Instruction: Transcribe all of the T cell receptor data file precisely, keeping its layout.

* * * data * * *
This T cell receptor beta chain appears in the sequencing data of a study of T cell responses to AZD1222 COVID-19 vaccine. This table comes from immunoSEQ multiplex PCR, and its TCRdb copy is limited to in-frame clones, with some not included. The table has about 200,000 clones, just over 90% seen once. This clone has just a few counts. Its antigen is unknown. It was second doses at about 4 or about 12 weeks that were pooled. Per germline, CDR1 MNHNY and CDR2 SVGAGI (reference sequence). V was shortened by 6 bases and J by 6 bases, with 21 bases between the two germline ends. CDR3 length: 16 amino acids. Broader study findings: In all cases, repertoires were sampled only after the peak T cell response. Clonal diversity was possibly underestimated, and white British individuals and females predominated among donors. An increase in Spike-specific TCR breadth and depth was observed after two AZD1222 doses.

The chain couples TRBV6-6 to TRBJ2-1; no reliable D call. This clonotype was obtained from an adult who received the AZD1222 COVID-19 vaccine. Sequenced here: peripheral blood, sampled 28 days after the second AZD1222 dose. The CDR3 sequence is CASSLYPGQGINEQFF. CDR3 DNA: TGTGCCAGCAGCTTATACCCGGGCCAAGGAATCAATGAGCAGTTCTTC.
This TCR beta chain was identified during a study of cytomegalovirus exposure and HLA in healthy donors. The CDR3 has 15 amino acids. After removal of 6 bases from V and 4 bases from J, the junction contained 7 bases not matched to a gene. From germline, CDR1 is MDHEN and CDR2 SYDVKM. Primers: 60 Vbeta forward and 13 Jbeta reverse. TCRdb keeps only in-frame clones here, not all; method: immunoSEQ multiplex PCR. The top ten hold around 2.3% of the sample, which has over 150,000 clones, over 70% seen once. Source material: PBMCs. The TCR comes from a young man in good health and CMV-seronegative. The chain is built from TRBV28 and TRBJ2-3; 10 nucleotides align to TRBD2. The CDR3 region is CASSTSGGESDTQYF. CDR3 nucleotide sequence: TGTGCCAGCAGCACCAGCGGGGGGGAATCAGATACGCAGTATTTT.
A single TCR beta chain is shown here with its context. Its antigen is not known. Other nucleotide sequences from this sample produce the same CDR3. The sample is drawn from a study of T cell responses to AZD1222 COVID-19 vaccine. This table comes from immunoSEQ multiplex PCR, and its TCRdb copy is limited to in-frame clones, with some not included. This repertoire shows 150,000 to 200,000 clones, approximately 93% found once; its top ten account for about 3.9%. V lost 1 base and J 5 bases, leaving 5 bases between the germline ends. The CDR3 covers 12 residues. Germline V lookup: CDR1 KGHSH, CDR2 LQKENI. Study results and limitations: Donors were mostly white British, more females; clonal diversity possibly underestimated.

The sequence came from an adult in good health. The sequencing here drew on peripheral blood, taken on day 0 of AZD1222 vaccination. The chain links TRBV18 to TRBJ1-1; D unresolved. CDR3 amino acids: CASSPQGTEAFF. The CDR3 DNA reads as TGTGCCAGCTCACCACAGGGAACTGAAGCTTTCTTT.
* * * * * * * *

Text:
This T cell receptor beta chain appears in the sequencing data of a study of T cell responses to AZD1222 COVID-19 vaccine. This table comes from immunoSEQ multiplex PCR, and its TCRdb copy is limited to in-frame clones, with some not included. The table has about 200,000 clones, just over 90% seen once. This clone has just a few counts. Its antigen is unknown. It was second doses at about 4 or about 12 weeks that were pooled. Per germline, CDR1 MNHNY and CDR2 SVGAGI (reference sequence). V was shortened by 6 bases and J by 6 bases, with 21 bases between the two germline ends. CDR3 length: 16 amino acids. Broader study findings: In all cases, repertoires were sampled only after the peak T cell response. Clonal diversity was possibly underestimated, and white British individuals and females predominated among donors. An increase in Spike-specific TCR breadth and depth was observed after two AZD1222 doses.

The chain couples TRBV6-6 to TRBJ2-1; no reliable D call. This clonotype was obtained from an adult who received the AZD1222 COVID-19 vaccine. Sequenced here: peripheral blood, sampled 28 days after the second AZD1222 dose. The CDR3 sequence is CASSLYPGQGINEQFF. CDR3 DNA: TGTGCCAGCAGCTTATACCCGGGCCAAGGAATCAATGAGCAGTTCTTC.
This TCR beta chain was identified during a study of cytomegalovirus exposure and HLA in healthy donors. The CDR3 has 15 amino acids. After removal of 6 bases from V and 4 bases from J, the junction contained 7 bases not matched to a gene. From germline, CDR1 is MDHEN and CDR2 SYDVKM. Primers: 60 Vbeta forward and 13 Jbeta reverse. TCRdb keeps only in-frame clones here, not all; method: immunoSEQ multiplex PCR. The top ten hold around 2.3% of the sample, which has over 150,000 clones, over 70% seen once. Source material: PBMCs. The TCR comes from a young man in good health and CMV-seronegative. The chain is built from TRBV28 and TRBJ2-3; 10 nucleotides align to TRBD2. The CDR3 region is CASSTSGGESDTQYF. CDR3 nucleotide sequence: TGTGCCAGCAGCACCAGCGGGGGGGAATCAGATACGCAGTATTTT.
A single TCR beta chain is shown here with its context. Its antigen is not known. Other nucleotide sequences from this sample produce the same CDR3. The sample is drawn from a study of T cell responses to AZD1222 COVID-19 vaccine. This table comes from immunoSEQ multiplex PCR, and its TCRdb copy is limited to in-frame clones, with some not included. This repertoire shows 150,000 to 200,000 clones, approximately 93% found once; its top ten account for about 3.9%. V lost 1 base and J 5 bases, leaving 5 bases between the germline ends. The CDR3 covers 12 residues. Germline V lookup: CDR1 KGHSH, CDR2 LQKENI. Study results and limitations: Donors were mostly white British, more females; clonal diversity possibly underestimated.

The sequence came from an adult in good health. The sequencing here drew on peripheral blood, taken on day 0 of AZD1222 vaccination. The chain links TRBV18 to TRBJ1-1; D unresolved. CDR3 amino acids: CASSPQGTEAFF. The CDR3 DNA reads as TGTGCCAGCTCACCACAGGGAACTGAAGCTTTCTTT.